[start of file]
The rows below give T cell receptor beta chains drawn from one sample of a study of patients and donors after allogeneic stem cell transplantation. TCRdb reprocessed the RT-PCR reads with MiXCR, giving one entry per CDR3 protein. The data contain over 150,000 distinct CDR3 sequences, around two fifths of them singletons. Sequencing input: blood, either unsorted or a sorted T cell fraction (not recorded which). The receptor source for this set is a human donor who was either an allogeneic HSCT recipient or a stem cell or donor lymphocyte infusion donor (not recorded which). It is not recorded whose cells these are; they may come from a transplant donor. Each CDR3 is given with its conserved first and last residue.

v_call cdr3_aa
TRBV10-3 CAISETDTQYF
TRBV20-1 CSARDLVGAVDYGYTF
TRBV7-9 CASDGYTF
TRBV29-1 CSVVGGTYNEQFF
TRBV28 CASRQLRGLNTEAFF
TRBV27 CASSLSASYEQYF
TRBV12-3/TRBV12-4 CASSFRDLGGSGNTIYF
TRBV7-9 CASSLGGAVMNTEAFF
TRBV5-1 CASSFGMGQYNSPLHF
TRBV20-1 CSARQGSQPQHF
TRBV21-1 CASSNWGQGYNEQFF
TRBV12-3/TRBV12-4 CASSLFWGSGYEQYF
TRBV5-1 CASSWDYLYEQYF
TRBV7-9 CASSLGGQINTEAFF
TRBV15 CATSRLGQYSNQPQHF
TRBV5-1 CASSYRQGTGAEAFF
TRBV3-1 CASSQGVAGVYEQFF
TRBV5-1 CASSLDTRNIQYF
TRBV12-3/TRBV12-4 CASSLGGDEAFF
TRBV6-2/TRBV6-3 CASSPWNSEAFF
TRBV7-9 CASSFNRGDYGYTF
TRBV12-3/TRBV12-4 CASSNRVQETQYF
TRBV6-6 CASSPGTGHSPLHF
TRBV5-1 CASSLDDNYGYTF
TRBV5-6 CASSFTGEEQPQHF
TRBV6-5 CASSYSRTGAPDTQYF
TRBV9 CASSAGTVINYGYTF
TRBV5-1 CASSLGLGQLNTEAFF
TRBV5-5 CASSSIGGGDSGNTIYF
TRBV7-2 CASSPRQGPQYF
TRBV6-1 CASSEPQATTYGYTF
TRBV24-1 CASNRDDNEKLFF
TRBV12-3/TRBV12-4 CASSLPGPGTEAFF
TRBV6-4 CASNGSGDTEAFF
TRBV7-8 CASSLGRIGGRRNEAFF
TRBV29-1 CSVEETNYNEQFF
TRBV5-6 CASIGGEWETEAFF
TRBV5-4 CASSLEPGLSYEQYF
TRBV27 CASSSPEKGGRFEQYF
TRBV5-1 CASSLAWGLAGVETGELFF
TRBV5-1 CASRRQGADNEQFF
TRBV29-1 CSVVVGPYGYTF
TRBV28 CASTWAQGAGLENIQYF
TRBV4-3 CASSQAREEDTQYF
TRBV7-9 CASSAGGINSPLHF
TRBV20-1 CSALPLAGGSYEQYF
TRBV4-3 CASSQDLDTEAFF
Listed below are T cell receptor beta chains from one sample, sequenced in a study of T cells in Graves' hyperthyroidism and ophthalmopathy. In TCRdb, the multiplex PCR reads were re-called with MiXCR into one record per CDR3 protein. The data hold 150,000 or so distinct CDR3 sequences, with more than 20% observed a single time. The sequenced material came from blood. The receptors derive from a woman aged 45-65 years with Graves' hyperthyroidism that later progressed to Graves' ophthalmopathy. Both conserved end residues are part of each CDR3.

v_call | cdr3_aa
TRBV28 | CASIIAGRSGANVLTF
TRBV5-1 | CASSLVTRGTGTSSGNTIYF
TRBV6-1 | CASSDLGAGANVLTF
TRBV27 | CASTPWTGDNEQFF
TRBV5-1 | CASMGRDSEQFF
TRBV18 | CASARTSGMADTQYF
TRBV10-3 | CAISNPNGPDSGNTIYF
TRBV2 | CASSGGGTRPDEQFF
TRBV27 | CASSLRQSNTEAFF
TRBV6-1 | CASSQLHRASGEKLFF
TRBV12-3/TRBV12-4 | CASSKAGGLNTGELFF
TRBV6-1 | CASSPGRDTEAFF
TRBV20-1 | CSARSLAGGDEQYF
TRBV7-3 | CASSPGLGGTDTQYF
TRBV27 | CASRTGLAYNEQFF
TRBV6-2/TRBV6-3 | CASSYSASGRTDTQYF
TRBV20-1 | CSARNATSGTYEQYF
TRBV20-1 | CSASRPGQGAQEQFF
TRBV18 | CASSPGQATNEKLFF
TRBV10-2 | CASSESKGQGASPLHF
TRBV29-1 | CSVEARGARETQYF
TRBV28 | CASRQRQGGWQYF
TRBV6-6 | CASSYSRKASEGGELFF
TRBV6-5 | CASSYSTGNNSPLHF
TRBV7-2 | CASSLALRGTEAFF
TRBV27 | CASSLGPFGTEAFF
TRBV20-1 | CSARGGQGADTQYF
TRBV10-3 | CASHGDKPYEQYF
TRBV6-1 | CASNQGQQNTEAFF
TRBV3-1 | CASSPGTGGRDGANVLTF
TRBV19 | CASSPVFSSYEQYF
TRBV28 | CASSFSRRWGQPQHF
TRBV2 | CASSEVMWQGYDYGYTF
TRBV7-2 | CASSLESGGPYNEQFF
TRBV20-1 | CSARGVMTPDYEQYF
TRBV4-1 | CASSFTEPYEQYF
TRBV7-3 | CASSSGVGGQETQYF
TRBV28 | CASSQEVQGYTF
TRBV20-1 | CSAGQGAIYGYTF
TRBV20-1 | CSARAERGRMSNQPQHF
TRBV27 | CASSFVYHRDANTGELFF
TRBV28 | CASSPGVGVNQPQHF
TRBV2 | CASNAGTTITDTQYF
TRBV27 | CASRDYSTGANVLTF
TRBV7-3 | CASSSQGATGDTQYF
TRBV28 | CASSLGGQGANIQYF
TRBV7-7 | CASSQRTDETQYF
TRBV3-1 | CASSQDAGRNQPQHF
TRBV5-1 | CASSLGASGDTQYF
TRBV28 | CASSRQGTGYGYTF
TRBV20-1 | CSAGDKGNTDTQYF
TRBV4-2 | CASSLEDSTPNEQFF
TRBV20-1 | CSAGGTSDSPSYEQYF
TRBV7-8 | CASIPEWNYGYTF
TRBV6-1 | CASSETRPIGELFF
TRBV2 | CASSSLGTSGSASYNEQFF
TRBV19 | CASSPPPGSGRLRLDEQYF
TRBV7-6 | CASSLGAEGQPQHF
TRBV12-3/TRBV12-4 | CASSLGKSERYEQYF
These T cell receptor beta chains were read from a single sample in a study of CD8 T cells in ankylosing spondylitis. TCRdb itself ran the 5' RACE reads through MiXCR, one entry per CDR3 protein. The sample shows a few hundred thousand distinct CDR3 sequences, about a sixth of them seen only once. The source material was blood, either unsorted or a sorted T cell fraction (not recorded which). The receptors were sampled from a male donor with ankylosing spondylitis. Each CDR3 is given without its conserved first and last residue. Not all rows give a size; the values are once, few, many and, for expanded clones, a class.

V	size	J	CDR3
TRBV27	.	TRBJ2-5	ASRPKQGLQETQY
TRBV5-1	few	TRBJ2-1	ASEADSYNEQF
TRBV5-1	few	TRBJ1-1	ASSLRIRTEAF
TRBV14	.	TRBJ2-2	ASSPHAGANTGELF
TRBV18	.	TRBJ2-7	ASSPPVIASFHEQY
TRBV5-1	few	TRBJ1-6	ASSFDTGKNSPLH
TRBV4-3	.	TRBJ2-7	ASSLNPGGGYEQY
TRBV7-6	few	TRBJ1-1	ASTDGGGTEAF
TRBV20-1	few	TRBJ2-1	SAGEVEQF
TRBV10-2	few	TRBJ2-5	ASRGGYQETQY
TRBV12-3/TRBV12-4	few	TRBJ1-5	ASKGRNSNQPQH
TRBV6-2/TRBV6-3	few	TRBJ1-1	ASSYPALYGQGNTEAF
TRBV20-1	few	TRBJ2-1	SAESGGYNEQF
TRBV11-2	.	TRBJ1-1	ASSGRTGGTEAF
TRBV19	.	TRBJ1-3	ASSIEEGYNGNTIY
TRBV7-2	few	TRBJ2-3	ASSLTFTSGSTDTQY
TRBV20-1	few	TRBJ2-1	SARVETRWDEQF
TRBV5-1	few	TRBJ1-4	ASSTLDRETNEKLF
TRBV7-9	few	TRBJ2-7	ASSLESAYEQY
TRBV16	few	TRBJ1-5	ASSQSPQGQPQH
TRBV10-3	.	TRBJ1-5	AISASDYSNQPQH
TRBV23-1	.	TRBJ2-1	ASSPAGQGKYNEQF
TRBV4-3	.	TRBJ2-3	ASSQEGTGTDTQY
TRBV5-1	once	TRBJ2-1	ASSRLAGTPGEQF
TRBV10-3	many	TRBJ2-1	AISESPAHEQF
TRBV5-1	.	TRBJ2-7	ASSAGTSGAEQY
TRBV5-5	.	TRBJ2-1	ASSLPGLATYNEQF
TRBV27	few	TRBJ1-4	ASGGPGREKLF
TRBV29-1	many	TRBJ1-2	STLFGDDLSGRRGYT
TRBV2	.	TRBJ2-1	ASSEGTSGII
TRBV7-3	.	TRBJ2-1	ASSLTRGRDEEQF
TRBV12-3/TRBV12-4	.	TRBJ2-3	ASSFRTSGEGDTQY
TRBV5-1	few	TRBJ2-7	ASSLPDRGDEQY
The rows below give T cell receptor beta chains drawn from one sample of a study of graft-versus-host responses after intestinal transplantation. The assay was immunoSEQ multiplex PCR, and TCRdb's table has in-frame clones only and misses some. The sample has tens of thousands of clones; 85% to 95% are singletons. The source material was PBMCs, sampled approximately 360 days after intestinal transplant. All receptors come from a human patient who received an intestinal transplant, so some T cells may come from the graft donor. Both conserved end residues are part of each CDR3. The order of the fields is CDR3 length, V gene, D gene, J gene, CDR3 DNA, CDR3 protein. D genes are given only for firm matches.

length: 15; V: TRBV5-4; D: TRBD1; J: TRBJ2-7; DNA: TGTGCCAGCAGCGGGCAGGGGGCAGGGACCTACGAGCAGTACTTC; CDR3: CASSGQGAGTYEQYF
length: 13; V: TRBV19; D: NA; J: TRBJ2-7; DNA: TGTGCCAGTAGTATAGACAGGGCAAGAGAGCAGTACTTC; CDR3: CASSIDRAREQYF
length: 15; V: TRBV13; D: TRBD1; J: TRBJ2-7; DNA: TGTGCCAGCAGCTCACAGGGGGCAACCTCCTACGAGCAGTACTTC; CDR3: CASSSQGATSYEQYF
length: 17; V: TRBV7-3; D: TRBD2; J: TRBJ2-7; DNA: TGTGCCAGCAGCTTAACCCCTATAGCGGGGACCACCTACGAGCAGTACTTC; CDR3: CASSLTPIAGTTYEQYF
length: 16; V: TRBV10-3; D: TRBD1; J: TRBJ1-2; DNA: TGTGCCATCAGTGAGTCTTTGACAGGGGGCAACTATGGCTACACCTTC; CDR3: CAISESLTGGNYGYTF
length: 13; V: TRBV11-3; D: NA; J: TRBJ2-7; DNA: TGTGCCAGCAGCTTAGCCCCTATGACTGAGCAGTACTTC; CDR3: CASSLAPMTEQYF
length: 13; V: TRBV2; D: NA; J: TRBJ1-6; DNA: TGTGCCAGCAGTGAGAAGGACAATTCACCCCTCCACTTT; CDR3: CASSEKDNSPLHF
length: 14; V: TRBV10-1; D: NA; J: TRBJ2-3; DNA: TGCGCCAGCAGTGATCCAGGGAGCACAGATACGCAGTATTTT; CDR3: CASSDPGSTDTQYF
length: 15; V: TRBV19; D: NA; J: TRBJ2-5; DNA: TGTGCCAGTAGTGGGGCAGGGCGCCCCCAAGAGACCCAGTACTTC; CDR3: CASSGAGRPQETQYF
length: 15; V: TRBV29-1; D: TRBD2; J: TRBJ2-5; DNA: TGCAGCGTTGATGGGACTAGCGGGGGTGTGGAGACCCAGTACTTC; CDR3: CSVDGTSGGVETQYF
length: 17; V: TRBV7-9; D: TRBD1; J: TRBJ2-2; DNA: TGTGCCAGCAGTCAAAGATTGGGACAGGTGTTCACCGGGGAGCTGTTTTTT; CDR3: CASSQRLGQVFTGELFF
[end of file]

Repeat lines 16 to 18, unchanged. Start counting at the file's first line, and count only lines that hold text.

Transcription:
TRBV7-9 CASSLGGQINTEAFF
TRBV15 CATSRLGQYSNQPQHF
TRBV5-1 CASSYRQGTGAEAFF